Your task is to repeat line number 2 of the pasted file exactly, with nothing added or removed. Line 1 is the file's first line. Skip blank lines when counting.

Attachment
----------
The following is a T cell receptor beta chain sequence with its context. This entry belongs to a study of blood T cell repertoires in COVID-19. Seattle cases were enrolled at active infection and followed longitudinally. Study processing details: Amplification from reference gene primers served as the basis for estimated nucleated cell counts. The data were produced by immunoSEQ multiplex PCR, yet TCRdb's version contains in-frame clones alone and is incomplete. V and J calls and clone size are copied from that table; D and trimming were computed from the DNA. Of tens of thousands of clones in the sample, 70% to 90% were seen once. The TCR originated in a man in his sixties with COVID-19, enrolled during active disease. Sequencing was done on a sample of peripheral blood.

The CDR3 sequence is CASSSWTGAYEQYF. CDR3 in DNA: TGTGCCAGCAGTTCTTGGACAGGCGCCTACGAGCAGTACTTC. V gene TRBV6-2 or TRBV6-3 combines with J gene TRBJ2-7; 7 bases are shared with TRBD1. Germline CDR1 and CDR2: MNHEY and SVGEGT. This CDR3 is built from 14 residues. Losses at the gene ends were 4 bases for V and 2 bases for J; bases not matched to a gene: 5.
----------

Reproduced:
The CDR3 sequence is CASSSWTGAYEQYF. CDR3 in DNA: TGTGCCAGCAGTTCTTGGACAGGCGCCTACGAGCAGTACTTC. V gene TRBV6-2 or TRBV6-3 combines with J gene TRBJ2-7; 7 bases are shared with TRBD1. Germline CDR1 and CDR2: MNHEY and SVGEGT. This CDR3 is built from 14 residues. Losses at the gene ends were 4 bases for V and 2 bases for J; bases not matched to a gene: 5.